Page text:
While intermittent fasting is a common weight loss tool, its benefits also expand to treating insulin resistance in patients with diabetes, pre-diabetes and other conditions.
Intermittent fasting – also referred to as time-restricted eating – is an eating plan that involves alternating periods of fasting and eating. The most well-known type of intermittent fasting follows a 16:8 schedule, with a 16-hour fast and an eight-hour window for eating. Other types of intermittent fasting schedules include fasting periods of 24-36 hours at a time, if recommended by your doctor.
The primary physical benefit of intermittent fasting is improvement of metabolic health by lowering insulin resistance. While its effect on insulin levels can promote weight loss – what many people strive for – it can have many other powerful benefits for the body.
Victoria Della Rocca, RD, nutrition director of the Weight and Metabolic Health Program, and Janine Kyrillos, MD, director of Comprehensive Weight Management, consult with patients who struggle with insulin resistance and work with them to decide if intermittent fasting is the right choice for their lifestyle.
Intermittent Fasting and Insulin Resistance
Intermittent fasting has been proven to initiate the repair of important cells in the body and balance hormone levels, which facilitates fat burning. On a broader scale, intermittent fasting also has a significant effect on metabolic health and the body’s insulin levels. Why is this?
“Insulin is the main driver of fat storage. If you are constantly eating, you are triggering insulin production all day long,” says Dr. Kyrillos. “When people have too much insulin, their cells start to resist the insulin and, in response, the body has to make more. We try to find strategies to decrease the amount of insulin the body makes, so we can improve insulin resistance.”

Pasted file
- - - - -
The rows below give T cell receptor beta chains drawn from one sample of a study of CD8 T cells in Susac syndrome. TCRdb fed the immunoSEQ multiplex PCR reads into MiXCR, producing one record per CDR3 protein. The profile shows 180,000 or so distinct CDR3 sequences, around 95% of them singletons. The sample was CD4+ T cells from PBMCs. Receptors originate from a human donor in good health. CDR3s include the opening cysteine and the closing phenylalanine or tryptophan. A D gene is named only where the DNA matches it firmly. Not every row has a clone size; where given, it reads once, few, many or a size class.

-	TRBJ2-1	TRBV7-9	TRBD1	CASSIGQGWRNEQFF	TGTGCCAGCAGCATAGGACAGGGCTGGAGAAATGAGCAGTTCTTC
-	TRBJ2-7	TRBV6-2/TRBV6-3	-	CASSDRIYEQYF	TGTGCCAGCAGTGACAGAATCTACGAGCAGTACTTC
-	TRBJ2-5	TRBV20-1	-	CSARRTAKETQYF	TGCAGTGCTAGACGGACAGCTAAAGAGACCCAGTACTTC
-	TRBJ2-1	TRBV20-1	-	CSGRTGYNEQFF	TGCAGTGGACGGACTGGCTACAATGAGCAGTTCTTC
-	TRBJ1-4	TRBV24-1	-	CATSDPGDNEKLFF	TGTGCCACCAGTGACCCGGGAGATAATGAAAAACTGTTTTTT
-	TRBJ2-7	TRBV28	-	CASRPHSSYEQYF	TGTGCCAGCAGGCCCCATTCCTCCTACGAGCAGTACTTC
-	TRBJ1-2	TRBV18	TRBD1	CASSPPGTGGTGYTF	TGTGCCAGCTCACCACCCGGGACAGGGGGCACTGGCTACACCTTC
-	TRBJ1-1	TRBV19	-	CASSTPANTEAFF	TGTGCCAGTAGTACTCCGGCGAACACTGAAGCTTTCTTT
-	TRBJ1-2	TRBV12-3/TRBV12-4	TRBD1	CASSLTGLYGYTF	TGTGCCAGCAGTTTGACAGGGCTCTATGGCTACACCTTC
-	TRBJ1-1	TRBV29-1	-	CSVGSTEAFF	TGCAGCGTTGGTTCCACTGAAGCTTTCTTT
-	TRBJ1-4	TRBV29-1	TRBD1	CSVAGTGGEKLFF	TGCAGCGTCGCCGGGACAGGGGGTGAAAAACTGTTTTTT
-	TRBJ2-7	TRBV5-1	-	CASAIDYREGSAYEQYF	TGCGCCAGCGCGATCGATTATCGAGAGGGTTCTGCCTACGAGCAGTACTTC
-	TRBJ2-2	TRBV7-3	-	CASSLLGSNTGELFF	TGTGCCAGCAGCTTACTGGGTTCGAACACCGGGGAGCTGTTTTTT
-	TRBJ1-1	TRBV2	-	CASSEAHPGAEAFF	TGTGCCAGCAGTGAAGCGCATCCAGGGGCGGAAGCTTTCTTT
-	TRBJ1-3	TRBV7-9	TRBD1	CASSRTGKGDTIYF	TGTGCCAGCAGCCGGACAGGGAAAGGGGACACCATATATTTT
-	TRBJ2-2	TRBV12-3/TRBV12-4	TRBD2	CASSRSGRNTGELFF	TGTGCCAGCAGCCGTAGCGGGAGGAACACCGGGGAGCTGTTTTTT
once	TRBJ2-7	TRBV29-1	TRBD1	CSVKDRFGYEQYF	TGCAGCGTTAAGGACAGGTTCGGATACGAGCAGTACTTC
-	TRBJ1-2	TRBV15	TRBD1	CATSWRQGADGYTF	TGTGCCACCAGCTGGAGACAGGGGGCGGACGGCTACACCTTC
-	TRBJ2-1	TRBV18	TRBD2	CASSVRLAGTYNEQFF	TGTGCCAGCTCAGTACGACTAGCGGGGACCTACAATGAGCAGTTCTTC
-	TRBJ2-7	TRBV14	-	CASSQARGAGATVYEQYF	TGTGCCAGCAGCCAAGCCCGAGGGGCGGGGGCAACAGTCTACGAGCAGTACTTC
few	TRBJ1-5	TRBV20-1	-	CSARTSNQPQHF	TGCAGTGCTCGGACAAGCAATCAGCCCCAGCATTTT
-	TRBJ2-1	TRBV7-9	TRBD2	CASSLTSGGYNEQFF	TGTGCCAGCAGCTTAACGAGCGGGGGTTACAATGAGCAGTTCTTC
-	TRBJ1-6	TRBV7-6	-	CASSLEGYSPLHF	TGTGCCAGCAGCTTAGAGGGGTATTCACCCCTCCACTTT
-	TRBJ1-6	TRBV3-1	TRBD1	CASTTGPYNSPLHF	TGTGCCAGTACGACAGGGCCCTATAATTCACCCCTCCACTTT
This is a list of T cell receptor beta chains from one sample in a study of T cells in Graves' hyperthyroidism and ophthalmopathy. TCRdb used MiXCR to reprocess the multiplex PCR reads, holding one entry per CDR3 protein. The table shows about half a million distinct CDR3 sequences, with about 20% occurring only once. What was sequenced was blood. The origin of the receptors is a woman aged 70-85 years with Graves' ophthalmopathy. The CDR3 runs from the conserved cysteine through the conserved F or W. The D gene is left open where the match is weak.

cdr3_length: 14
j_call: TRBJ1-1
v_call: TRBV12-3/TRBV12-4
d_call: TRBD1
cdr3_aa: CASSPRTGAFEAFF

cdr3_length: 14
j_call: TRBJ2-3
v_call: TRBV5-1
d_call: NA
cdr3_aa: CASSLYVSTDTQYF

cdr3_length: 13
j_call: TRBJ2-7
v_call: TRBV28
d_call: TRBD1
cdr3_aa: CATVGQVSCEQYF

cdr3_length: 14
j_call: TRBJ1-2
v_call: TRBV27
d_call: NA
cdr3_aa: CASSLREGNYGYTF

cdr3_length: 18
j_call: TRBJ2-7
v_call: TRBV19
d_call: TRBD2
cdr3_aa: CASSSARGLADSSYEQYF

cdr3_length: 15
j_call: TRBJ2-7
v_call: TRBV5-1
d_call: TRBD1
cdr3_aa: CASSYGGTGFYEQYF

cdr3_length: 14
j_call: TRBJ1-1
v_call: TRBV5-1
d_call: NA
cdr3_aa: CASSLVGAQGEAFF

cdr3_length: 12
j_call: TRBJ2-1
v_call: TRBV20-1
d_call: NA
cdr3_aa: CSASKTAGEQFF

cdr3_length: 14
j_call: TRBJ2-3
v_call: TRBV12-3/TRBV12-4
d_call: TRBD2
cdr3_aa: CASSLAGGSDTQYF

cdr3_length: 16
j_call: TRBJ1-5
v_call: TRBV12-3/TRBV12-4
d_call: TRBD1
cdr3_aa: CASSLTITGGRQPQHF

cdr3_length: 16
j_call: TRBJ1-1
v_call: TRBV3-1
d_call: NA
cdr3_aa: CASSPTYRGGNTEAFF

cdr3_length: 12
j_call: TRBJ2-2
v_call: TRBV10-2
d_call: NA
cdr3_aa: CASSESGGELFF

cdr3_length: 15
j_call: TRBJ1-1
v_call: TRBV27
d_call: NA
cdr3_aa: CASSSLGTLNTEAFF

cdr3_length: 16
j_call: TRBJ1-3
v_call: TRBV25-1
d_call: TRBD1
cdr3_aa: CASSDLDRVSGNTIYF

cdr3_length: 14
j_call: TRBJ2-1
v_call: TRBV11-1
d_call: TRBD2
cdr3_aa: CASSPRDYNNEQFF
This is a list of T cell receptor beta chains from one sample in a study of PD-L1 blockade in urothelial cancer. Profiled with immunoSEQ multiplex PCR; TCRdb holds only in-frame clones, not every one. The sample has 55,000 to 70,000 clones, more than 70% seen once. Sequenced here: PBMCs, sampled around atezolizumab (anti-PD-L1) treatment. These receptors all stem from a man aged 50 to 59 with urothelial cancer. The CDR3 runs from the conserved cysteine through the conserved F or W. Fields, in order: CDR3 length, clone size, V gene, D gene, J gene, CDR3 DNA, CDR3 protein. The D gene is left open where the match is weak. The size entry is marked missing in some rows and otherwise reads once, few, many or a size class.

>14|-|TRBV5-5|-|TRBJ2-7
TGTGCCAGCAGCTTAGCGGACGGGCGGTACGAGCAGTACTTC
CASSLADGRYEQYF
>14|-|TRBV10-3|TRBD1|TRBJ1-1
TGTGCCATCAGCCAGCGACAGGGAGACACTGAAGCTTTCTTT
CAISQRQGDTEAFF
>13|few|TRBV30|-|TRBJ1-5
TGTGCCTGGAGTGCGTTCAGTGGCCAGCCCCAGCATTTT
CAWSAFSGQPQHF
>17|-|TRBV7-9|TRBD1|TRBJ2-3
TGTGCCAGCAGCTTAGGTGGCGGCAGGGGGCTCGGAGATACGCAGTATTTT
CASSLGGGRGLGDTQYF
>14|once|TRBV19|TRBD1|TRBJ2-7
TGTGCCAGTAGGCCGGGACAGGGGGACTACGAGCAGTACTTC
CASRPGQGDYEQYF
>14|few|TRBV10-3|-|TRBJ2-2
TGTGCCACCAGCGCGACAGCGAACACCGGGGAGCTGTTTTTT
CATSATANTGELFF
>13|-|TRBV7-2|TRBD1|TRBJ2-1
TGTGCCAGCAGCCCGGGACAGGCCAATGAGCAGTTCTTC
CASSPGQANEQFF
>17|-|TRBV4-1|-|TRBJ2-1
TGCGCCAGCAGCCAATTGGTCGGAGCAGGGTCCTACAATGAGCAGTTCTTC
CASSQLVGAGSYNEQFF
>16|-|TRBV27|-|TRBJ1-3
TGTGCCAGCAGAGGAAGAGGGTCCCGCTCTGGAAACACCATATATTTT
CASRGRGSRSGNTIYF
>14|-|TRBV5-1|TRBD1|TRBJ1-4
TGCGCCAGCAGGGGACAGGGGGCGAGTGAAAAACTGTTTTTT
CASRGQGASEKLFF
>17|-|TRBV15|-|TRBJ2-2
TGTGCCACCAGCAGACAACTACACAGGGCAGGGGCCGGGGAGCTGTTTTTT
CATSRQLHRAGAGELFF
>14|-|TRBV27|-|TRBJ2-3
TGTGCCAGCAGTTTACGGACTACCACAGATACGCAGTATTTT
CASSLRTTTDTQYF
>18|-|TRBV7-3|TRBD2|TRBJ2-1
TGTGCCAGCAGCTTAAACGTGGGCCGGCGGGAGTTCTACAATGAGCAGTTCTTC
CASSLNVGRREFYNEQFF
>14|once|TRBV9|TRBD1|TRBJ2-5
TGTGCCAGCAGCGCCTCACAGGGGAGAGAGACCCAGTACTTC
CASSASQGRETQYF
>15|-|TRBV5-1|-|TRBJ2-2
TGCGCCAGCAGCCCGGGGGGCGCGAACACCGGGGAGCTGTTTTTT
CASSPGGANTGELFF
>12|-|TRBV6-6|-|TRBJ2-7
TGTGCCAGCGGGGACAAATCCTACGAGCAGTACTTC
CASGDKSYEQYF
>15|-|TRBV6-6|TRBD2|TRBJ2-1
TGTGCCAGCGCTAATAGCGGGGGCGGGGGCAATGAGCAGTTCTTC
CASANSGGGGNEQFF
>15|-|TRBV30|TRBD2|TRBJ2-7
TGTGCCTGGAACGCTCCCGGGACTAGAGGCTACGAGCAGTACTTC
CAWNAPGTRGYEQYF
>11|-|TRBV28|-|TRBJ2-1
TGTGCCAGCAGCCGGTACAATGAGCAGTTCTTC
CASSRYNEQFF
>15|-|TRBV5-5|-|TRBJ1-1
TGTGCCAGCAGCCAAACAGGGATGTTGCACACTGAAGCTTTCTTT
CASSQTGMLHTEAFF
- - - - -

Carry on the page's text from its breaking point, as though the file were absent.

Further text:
Fasting for at least 16 hours gives the body a chance to rest and allows blood levels of insulin to drop significantly. Not only does this help burn fat, it can also lower your risk of disease, particularly diabetes and pre-diabetes.
A Range of Metabolic Benefits
Insulin resistance can cause blood sugar levels to rise above a healthy range, putting you at risk for diabetes. “That’s where we see intermittent fasting having a benefit beyond weight loss. When fasting decreases insulin levels, it can be very helpful to people with diabetes and pre-diabetes, and people who struggle with their blood pressure and blood sugar levels,” says Della Rocca.
Della Rocca and Dr. Kyrillos agree that they see a correlation between improved insulin control and other metabolic responses in the body, such as decreased inflammation, pain, gut health and overall health, even without significant weight loss.
This also includes people with strong responses to insulin and hormone irregularity, like those with polycystic ovary syndrome (PCOS). Intermittent fasting can help people with PCOS control their insulin levels, balance their hormones and therefore improve their health and the symptoms of their disease.
Intermittent Fasting vs. Caloric Restriction
Recent studies have compared caloric restriction to intermittent fasting in order to measure changes in body weight and metabolic response; findings suggested no major difference in results.
However, science and clinical experience show that the quality of food is much more important than the quantity, says Dr. Kyrillos. “A bagel or cereal may be lower calorie than an omelet, but they will have a much different effect on hunger, satiety, insulin and blood sugar levels. When you lower calories without addressing the type of food, it’s very difficult to sustain and can eventually lower metabolism and increase hunger levels.”
A balanced, nutritional diet makes the biggest impact on your health. “No matter what, we always focus on nourishing the body first,” adds Della Rocca. “We intentionally co-create a strategy with patients to continually explore and figure out what the body needs and when it needs it.”
If you’re interested in what intermittent fasting can do for your health, consult your doctor or your dietitian to determine how to make healthy, sustainable changes to your eating plan.
[Main photo credit: iStock.com/M_a_y_a]